Elements of Art
Diagonal, Horizontal and Vertical Lines
Thick and Thin Lines
Solid or Broken Lines
Curved and Angled Lines
Lines create the outline of shapes. Each time a line outlines a shape, it is really creating two images: the positive one and a negative one.
Primary Colours: Red, Yellow and Blue
Secondary Colours: Green, Purple and Orange
Tertiary Colours: Purple-Blue, Blue-Green, Yellow-Green ...
Warm Colours: Red, Orange and Yellow
Cool Colours: Blue, Green and Purple
Contrasting Colours: Yellow on Red, Green on Red ...
Complementary Colours: Purple and Yellow, Orange and Blue, Green and Red
Any hue or colour on the colour wheel may have an infinite number of values or tones. When colours are used at full value, they appear strong and bright. When colours are mixed with white paint or water, they appear as muted, lighter tones.
Rough and Smooth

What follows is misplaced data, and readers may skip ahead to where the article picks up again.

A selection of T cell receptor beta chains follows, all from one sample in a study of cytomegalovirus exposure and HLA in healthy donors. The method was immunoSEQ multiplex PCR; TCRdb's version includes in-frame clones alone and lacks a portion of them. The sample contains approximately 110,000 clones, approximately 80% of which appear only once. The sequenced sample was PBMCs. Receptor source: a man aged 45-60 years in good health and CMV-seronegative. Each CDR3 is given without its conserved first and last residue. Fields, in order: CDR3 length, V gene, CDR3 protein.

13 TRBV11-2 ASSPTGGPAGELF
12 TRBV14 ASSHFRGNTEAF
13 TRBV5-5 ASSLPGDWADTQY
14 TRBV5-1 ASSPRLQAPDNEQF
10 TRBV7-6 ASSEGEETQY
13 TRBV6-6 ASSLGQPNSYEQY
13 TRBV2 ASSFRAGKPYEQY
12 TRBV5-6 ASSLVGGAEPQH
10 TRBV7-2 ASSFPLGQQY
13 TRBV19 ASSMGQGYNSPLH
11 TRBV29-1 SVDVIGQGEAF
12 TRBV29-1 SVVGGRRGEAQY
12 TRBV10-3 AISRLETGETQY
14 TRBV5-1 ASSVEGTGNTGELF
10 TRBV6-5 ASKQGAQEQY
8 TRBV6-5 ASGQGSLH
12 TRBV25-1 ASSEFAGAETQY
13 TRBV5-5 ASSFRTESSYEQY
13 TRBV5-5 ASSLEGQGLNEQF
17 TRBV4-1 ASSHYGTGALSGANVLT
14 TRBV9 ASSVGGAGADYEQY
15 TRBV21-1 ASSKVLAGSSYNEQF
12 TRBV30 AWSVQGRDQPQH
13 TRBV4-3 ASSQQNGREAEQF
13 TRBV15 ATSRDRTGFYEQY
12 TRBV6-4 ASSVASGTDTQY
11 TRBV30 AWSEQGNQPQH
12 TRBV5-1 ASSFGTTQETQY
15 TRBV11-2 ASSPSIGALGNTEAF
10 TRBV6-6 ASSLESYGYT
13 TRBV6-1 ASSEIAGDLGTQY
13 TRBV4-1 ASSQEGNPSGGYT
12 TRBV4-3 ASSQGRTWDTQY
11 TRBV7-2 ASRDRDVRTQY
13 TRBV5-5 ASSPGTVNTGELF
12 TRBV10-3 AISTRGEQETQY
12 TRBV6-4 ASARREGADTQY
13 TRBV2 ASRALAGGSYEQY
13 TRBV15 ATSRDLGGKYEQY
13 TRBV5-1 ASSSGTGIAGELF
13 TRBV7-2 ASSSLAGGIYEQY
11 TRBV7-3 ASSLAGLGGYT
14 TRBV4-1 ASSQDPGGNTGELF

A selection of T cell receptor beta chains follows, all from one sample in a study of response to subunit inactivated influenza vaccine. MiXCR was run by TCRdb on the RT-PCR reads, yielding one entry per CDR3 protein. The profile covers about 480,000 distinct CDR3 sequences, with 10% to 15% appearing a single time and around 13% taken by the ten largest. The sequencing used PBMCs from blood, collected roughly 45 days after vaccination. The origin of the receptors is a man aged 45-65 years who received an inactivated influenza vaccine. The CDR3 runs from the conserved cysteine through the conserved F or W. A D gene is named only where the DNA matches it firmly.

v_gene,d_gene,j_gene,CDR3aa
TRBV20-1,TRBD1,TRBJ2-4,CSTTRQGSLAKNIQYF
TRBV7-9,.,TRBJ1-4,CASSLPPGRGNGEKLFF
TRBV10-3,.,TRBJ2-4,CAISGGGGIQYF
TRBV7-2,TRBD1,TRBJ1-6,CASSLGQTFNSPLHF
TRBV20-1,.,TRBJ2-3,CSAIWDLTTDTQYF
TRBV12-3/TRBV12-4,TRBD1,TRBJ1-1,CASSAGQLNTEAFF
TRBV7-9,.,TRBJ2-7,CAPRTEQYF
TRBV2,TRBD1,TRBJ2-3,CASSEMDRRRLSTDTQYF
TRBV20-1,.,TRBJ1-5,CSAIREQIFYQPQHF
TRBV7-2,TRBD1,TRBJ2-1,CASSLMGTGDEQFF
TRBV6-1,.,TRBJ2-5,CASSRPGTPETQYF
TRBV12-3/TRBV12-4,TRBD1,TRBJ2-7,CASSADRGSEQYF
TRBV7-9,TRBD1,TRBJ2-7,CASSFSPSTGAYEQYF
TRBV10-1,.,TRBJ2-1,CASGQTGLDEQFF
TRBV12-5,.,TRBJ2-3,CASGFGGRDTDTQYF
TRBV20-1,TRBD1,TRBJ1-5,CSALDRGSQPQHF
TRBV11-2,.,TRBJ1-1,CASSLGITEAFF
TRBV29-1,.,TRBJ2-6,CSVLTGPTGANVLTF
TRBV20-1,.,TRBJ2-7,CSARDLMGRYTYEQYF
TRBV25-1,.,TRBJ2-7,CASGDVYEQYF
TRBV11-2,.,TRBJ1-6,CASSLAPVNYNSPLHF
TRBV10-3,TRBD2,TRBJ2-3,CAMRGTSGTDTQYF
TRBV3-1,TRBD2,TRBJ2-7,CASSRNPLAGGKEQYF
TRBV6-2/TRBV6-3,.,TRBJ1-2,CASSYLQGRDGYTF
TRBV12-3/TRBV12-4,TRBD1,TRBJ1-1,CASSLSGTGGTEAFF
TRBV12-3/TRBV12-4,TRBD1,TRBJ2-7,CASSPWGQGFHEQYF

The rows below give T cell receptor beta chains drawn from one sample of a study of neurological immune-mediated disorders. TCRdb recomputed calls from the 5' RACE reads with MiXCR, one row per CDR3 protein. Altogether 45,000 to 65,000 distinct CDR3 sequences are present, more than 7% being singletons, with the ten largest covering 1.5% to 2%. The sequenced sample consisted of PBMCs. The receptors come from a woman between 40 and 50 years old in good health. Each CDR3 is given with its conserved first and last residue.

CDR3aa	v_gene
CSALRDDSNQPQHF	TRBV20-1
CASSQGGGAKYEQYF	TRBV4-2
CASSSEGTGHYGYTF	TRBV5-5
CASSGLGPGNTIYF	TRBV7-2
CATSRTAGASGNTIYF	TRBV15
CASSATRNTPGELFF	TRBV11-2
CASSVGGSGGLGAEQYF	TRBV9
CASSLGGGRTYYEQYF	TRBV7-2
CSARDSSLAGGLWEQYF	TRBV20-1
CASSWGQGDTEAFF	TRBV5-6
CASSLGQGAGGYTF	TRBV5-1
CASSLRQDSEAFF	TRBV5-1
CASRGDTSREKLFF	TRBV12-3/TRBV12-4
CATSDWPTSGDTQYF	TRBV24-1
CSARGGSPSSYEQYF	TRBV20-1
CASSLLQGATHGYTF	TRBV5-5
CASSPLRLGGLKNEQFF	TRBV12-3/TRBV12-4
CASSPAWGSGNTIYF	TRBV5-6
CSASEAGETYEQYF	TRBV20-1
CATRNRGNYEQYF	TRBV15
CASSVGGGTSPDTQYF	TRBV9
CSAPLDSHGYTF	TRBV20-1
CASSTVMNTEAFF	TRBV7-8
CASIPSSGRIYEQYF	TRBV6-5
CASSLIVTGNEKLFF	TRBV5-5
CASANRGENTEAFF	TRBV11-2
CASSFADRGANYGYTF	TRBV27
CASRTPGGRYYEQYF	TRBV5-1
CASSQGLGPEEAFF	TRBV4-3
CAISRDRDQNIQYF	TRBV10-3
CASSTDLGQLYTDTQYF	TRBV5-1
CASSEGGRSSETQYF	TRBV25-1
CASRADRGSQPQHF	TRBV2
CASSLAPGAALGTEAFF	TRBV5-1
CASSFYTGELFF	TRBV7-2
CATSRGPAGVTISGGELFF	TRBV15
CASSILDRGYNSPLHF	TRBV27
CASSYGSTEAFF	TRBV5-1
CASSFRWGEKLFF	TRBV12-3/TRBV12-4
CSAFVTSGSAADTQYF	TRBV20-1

Made with Repetition
Made with Prints
Made through Rubbings
Made with Dry Brush Techniques
Made with Stippling
When a flat, two-dimensional shape is bent, a third dimension is created. The shape becomes a form. Artists use form when they create sculptures.
3-D Shapes: Cylinders, cones, spheres, cubes, pyramids and prisms ...
Placing an object in front of another object makes the object in front appear closer than the one behind.
An object that is smaller looks like it is in the distance while an object that is larger looks like it is closer.
Objects can be drawn on a flat surface to give an impression of their relative position and size.